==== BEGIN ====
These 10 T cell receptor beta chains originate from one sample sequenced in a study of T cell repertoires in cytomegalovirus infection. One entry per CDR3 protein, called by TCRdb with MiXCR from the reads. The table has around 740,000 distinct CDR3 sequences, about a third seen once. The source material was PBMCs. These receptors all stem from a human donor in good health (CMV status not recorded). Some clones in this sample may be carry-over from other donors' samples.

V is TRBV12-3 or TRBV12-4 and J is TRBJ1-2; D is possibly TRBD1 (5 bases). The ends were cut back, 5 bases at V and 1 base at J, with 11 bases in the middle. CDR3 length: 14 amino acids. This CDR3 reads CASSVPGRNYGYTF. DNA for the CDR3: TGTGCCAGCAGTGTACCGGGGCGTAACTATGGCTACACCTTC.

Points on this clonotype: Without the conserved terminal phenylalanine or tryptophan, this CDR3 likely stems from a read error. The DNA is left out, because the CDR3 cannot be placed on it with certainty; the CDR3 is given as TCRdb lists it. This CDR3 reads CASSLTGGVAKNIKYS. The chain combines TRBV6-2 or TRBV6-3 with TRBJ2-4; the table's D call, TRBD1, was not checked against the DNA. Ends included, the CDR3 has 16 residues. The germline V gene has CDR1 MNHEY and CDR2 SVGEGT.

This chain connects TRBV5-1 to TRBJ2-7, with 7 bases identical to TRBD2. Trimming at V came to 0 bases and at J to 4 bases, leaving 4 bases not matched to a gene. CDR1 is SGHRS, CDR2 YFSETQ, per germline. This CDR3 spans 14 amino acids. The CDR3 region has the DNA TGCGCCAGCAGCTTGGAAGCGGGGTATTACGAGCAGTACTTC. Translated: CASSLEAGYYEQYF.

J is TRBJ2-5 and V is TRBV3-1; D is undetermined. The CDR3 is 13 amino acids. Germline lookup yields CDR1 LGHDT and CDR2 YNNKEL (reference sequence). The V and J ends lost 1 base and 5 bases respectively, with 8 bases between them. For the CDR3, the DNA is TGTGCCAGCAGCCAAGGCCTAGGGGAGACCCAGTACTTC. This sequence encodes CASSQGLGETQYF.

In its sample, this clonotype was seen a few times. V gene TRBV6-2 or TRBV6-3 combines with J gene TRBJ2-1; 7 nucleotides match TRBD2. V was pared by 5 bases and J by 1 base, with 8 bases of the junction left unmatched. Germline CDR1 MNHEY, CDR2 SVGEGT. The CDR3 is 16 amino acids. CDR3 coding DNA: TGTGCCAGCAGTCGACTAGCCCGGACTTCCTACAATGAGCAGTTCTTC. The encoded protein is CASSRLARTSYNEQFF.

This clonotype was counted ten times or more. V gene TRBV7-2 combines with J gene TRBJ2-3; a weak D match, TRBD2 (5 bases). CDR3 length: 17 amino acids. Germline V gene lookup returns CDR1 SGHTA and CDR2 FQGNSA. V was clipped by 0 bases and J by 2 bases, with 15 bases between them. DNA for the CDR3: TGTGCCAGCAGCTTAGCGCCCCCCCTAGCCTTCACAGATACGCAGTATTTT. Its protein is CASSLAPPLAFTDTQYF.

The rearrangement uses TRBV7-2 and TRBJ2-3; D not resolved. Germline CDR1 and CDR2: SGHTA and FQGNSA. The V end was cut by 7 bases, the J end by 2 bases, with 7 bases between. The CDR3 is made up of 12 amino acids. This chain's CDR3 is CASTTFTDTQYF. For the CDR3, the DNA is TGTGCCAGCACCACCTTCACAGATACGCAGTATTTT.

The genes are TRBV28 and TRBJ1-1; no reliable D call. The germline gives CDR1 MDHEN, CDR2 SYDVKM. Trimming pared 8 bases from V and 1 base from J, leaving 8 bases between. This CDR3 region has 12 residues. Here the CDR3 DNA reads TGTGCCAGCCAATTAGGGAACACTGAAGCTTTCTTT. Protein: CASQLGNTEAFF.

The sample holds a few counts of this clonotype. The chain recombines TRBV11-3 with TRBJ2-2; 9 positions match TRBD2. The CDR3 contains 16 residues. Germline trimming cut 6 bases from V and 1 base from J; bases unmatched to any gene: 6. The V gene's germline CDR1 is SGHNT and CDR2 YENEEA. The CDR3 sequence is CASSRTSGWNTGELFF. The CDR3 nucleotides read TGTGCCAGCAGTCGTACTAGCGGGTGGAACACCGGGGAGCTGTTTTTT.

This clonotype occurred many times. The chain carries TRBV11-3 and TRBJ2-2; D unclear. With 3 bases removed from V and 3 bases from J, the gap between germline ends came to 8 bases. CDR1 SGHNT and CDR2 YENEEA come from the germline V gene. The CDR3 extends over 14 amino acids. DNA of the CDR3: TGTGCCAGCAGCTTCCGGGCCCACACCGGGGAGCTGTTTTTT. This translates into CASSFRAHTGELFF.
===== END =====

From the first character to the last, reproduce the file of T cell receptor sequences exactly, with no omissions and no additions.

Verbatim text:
These 10 T cell receptor beta chains originate from one sample sequenced in a study of T cell repertoires in cytomegalovirus infection. One entry per CDR3 protein, called by TCRdb with MiXCR from the reads. The table has around 740,000 distinct CDR3 sequences, about a third seen once. The source material was PBMCs. These receptors all stem from a human donor in good health (CMV status not recorded). Some clones in this sample may be carry-over from other donors' samples.

V is TRBV12-3 or TRBV12-4 and J is TRBJ1-2; D is possibly TRBD1 (5 bases). The ends were cut back, 5 bases at V and 1 base at J, with 11 bases in the middle. CDR3 length: 14 amino acids. This CDR3 reads CASSVPGRNYGYTF. DNA for the CDR3: TGTGCCAGCAGTGTACCGGGGCGTAACTATGGCTACACCTTC.

Points on this clonotype: Without the conserved terminal phenylalanine or tryptophan, this CDR3 likely stems from a read error. The DNA is left out, because the CDR3 cannot be placed on it with certainty; the CDR3 is given as TCRdb lists it. This CDR3 reads CASSLTGGVAKNIKYS. The chain combines TRBV6-2 or TRBV6-3 with TRBJ2-4; the table's D call, TRBD1, was not checked against the DNA. Ends included, the CDR3 has 16 residues. The germline V gene has CDR1 MNHEY and CDR2 SVGEGT.

This chain connects TRBV5-1 to TRBJ2-7, with 7 bases identical to TRBD2. Trimming at V came to 0 bases and at J to 4 bases, leaving 4 bases not matched to a gene. CDR1 is SGHRS, CDR2 YFSETQ, per germline. This CDR3 spans 14 amino acids. The CDR3 region has the DNA TGCGCCAGCAGCTTGGAAGCGGGGTATTACGAGCAGTACTTC. Translated: CASSLEAGYYEQYF.

J is TRBJ2-5 and V is TRBV3-1; D is undetermined. The CDR3 is 13 amino acids. Germline lookup yields CDR1 LGHDT and CDR2 YNNKEL (reference sequence). The V and J ends lost 1 base and 5 bases respectively, with 8 bases between them. For the CDR3, the DNA is TGTGCCAGCAGCCAAGGCCTAGGGGAGACCCAGTACTTC. This sequence encodes CASSQGLGETQYF.

In its sample, this clonotype was seen a few times. V gene TRBV6-2 or TRBV6-3 combines with J gene TRBJ2-1; 7 nucleotides match TRBD2. V was pared by 5 bases and J by 1 base, with 8 bases of the junction left unmatched. Germline CDR1 MNHEY, CDR2 SVGEGT. The CDR3 is 16 amino acids. CDR3 coding DNA: TGTGCCAGCAGTCGACTAGCCCGGACTTCCTACAATGAGCAGTTCTTC. The encoded protein is CASSRLARTSYNEQFF.

This clonotype was counted ten times or more. V gene TRBV7-2 combines with J gene TRBJ2-3; a weak D match, TRBD2 (5 bases). CDR3 length: 17 amino acids. Germline V gene lookup returns CDR1 SGHTA and CDR2 FQGNSA. V was clipped by 0 bases and J by 2 bases, with 15 bases between them. DNA for the CDR3: TGTGCCAGCAGCTTAGCGCCCCCCCTAGCCTTCACAGATACGCAGTATTTT. Its protein is CASSLAPPLAFTDTQYF.

The rearrangement uses TRBV7-2 and TRBJ2-3; D not resolved. Germline CDR1 and CDR2: SGHTA and FQGNSA. The V end was cut by 7 bases, the J end by 2 bases, with 7 bases between. The CDR3 is made up of 12 amino acids. This chain's CDR3 is CASTTFTDTQYF. For the CDR3, the DNA is TGTGCCAGCACCACCTTCACAGATACGCAGTATTTT.

The genes are TRBV28 and TRBJ1-1; no reliable D call. The germline gives CDR1 MDHEN, CDR2 SYDVKM. Trimming pared 8 bases from V and 1 base from J, leaving 8 bases between. This CDR3 region has 12 residues. Here the CDR3 DNA reads TGTGCCAGCCAATTAGGGAACACTGAAGCTTTCTTT. Protein: CASQLGNTEAFF.

The sample holds a few counts of this clonotype. The chain recombines TRBV11-3 with TRBJ2-2; 9 positions match TRBD2. The CDR3 contains 16 residues. Germline trimming cut 6 bases from V and 1 base from J; bases unmatched to any gene: 6. The V gene's germline CDR1 is SGHNT and CDR2 YENEEA. The CDR3 sequence is CASSRTSGWNTGELFF. The CDR3 nucleotides read TGTGCCAGCAGTCGTACTAGCGGGTGGAACACCGGGGAGCTGTTTTTT.

This clonotype occurred many times. The chain carries TRBV11-3 and TRBJ2-2; D unclear. With 3 bases removed from V and 3 bases from J, the gap between germline ends came to 8 bases. CDR1 SGHNT and CDR2 YENEEA come from the germline V gene. The CDR3 extends over 14 amino acids. DNA of the CDR3: TGTGCCAGCAGCTTCCGGGCCCACACCGGGGAGCTGTTTTTT. This translates into CASSFRAHTGELFF.